The hyacinth is the ideal bulb for the formal bed or for the bowl. There are some thirty species, most of which have come from South Africa. They can be grown in shrub borders or among evergreens and they mix quite well with other bulbs that flower about the same time.
Hyacinths are usually divided into five: (1) Bed-ding, (2) Exhibition or , (3) Roman or Miniature, (4) The Prepared and (5) The Prepared Miniature.
Hyacinths will grow in almost any soil except the badly drained spots. They seem to prefer light land. Those who wish to plant in heavy soil should add horticultural peat beforehand at one bucketful per square metre. Hyacinths are sun loving so never plant them in the shade. Give them shelter against strong winds for they are easily beaten down. Dig the ground over a spade’s depth and bury well-rotted vegetable refuse, thoroughly decomposed farmyard manure, or horticultural peat at the rate of one bucketful per square metre. Fork into the top 25 mm (1 in) or so bone meal at 105 g/m2 (3 oz per sq yd), plus a good fish manure at a similar rate.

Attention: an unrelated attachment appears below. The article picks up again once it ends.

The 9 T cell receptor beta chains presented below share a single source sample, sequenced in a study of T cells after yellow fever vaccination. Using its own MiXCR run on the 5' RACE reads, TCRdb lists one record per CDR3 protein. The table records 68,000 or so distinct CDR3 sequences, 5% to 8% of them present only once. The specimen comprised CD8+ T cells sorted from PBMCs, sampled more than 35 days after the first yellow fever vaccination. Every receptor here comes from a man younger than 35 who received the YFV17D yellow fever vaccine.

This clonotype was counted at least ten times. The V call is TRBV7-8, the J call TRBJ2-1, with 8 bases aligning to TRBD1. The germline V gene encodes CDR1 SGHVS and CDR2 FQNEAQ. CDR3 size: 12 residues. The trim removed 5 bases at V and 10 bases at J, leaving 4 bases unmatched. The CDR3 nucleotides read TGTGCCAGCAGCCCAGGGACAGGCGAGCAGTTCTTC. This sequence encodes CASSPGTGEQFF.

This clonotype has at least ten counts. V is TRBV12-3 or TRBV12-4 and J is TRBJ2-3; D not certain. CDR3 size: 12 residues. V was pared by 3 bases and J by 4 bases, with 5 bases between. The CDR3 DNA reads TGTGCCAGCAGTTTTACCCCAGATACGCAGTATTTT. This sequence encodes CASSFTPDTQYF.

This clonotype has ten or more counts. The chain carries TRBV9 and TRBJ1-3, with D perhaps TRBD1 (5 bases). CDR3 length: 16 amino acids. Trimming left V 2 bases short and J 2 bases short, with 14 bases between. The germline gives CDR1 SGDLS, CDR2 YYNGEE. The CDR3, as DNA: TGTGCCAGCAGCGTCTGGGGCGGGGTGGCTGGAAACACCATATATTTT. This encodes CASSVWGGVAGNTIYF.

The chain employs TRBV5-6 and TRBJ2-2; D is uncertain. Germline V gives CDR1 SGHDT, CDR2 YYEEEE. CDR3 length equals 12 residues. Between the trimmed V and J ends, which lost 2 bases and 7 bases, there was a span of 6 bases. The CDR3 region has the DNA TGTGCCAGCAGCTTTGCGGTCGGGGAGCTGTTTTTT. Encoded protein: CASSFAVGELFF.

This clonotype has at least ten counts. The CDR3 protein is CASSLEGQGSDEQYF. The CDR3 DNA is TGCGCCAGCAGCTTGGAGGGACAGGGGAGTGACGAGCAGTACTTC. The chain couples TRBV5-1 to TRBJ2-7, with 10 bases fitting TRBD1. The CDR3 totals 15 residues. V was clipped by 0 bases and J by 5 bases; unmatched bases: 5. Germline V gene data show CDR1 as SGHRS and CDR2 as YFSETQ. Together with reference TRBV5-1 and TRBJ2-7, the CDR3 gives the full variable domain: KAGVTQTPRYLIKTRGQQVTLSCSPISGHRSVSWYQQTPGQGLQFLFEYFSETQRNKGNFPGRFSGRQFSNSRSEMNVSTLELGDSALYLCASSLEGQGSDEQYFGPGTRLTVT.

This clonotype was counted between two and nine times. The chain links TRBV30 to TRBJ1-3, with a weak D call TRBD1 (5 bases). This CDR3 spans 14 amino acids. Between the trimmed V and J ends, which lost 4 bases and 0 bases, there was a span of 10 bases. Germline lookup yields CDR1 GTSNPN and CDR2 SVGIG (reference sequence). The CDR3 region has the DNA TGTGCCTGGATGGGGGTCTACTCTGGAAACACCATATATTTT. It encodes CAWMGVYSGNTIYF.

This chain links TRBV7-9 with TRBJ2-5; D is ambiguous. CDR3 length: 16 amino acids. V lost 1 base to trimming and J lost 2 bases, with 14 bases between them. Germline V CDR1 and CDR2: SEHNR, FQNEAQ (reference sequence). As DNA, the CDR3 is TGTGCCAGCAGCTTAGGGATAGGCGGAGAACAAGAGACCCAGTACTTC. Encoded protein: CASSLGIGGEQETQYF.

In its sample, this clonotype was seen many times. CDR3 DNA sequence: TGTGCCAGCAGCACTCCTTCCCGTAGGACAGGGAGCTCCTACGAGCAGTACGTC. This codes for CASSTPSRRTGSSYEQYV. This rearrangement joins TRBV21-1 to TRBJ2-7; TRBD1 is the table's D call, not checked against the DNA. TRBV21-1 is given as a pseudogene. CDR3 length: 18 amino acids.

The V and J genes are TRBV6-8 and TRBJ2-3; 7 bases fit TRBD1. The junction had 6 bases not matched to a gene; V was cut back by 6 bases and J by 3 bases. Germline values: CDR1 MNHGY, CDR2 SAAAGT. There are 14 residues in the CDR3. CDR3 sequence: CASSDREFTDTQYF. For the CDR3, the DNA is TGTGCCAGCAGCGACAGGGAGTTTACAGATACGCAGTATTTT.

Plant in September, and to help thesystem to form before the hard winter sets in, cover the surface of the ground with a mulching of peat and plant the smallest bulbs 50 mm (2 in) down and the largest as deeply as 75 mm (3 in). The lighter the soil the deeper the planting. The bulbs should be 75 mm (3 in) apart, though the larger ones may be 100 mm (4 in) apart. When bedding the bulbs will be planted to fit in with whatever scheme is evolved. Always see that the base of the bulb is actually resting on the soil and in heavy land it is worth while putting a little sprinkling of sand in the bottom of the hole in which the base of the bulb can sit.
There are many kinds of Dutch hyacinths that can be used for bedding – white, red, pink, blue, lavender, mauve, purple, yellow and orange. The hyacinth multiflora are quite attractive; they have undergone a special treatment that causes them to throw up twelve or more loosely arranged spikes plus extra foliage.